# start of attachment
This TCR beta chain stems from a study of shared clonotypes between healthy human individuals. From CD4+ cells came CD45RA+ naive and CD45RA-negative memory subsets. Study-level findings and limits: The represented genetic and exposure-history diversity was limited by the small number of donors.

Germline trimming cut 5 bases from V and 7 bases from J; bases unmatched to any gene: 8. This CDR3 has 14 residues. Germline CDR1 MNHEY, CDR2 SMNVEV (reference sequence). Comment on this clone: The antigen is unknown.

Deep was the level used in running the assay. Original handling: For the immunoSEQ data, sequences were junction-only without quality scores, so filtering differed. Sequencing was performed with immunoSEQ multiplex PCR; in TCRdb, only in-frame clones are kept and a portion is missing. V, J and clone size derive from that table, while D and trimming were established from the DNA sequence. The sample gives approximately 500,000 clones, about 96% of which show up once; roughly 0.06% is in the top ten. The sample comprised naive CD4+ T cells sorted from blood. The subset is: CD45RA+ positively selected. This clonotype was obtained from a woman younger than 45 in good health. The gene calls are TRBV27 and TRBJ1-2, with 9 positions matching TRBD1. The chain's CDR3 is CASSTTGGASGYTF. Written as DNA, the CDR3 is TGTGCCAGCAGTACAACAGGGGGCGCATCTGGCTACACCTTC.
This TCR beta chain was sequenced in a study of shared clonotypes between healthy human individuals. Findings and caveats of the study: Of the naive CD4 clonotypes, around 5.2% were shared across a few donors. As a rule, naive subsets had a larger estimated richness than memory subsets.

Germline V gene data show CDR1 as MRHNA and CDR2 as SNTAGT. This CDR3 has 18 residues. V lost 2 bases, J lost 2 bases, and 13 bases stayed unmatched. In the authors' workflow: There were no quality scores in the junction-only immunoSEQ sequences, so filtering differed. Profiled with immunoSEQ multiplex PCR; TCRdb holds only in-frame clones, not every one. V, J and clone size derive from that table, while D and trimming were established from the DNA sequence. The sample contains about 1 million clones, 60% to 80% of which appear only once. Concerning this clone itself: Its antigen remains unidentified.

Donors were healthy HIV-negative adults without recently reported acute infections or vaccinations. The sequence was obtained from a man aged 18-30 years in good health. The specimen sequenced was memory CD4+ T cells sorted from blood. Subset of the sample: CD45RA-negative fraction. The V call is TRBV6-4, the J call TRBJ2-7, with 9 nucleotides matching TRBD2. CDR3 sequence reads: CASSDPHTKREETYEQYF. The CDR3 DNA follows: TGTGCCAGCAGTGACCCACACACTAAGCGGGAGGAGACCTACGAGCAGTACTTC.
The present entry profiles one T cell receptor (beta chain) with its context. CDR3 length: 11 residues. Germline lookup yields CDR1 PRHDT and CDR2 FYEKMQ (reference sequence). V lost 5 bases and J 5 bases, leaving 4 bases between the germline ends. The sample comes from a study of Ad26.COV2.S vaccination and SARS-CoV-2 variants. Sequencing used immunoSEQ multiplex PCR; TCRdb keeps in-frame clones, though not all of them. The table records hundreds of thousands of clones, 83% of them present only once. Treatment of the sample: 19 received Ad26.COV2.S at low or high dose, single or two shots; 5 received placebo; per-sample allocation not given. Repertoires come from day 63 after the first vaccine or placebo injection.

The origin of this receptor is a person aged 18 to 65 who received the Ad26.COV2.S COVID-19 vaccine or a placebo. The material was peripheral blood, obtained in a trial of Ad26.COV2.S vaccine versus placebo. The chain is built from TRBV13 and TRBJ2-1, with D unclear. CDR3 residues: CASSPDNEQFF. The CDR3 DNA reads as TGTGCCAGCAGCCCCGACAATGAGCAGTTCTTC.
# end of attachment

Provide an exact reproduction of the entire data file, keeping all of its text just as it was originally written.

This TCR beta chain stems from a study of shared clonotypes between healthy human individuals. From CD4+ cells came CD45RA+ naive and CD45RA-negative memory subsets. Study-level findings and limits: The represented genetic and exposure-history diversity was limited by the small number of donors.

Germline trimming cut 5 bases from V and 7 bases from J; bases unmatched to any gene: 8. This CDR3 has 14 residues. Germline CDR1 MNHEY, CDR2 SMNVEV (reference sequence). Comment on this clone: The antigen is unknown.

Deep was the level used in running the assay. Original handling: For the immunoSEQ data, sequences were junction-only without quality scores, so filtering differed. Sequencing was performed with immunoSEQ multiplex PCR; in TCRdb, only in-frame clones are kept and a portion is missing. V, J and clone size derive from that table, while D and trimming were established from the DNA sequence. The sample gives approximately 500,000 clones, about 96% of which show up once; roughly 0.06% is in the top ten. The sample comprised naive CD4+ T cells sorted from blood. The subset is: CD45RA+ positively selected. This clonotype was obtained from a woman younger than 45 in good health. The gene calls are TRBV27 and TRBJ1-2, with 9 positions matching TRBD1. The chain's CDR3 is CASSTTGGASGYTF. Written as DNA, the CDR3 is TGTGCCAGCAGTACAACAGGGGGCGCATCTGGCTACACCTTC.
This TCR beta chain was sequenced in a study of shared clonotypes between healthy human individuals. Findings and caveats of the study: Of the naive CD4 clonotypes, around 5.2% were shared across a few donors. As a rule, naive subsets had a larger estimated richness than memory subsets.

Germline V gene data show CDR1 as MRHNA and CDR2 as SNTAGT. This CDR3 has 18 residues. V lost 2 bases, J lost 2 bases, and 13 bases stayed unmatched. In the authors' workflow: There were no quality scores in the junction-only immunoSEQ sequences, so filtering differed. Profiled with immunoSEQ multiplex PCR; TCRdb holds only in-frame clones, not every one. V, J and clone size derive from that table, while D and trimming were established from the DNA sequence. The sample contains about 1 million clones, 60% to 80% of which appear only once. Concerning this clone itself: Its antigen remains unidentified.

Donors were healthy HIV-negative adults without recently reported acute infections or vaccinations. The sequence was obtained from a man aged 18-30 years in good health. The specimen sequenced was memory CD4+ T cells sorted from blood. Subset of the sample: CD45RA-negative fraction. The V call is TRBV6-4, the J call TRBJ2-7, with 9 nucleotides matching TRBD2. CDR3 sequence reads: CASSDPHTKREETYEQYF. The CDR3 DNA follows: TGTGCCAGCAGTGACCCACACACTAAGCGGGAGGAGACCTACGAGCAGTACTTC.
The present entry profiles one T cell receptor (beta chain) with its context. CDR3 length: 11 residues. Germline lookup yields CDR1 PRHDT and CDR2 FYEKMQ (reference sequence). V lost 5 bases and J 5 bases, leaving 4 bases between the germline ends. The sample comes from a study of Ad26.COV2.S vaccination and SARS-CoV-2 variants. Sequencing used immunoSEQ multiplex PCR; TCRdb keeps in-frame clones, though not all of them. The table records hundreds of thousands of clones, 83% of them present only once. Treatment of the sample: 19 received Ad26.COV2.S at low or high dose, single or two shots; 5 received placebo; per-sample allocation not given. Repertoires come from day 63 after the first vaccine or placebo injection.

The origin of this receptor is a person aged 18 to 65 who received the Ad26.COV2.S COVID-19 vaccine or a placebo. The material was peripheral blood, obtained in a trial of Ad26.COV2.S vaccine versus placebo. The chain is built from TRBV13 and TRBJ2-1, with D unclear. CDR3 residues: CASSPDNEQFF. The CDR3 DNA reads as TGTGCCAGCAGCCCCGACAATGAGCAGTTCTTC.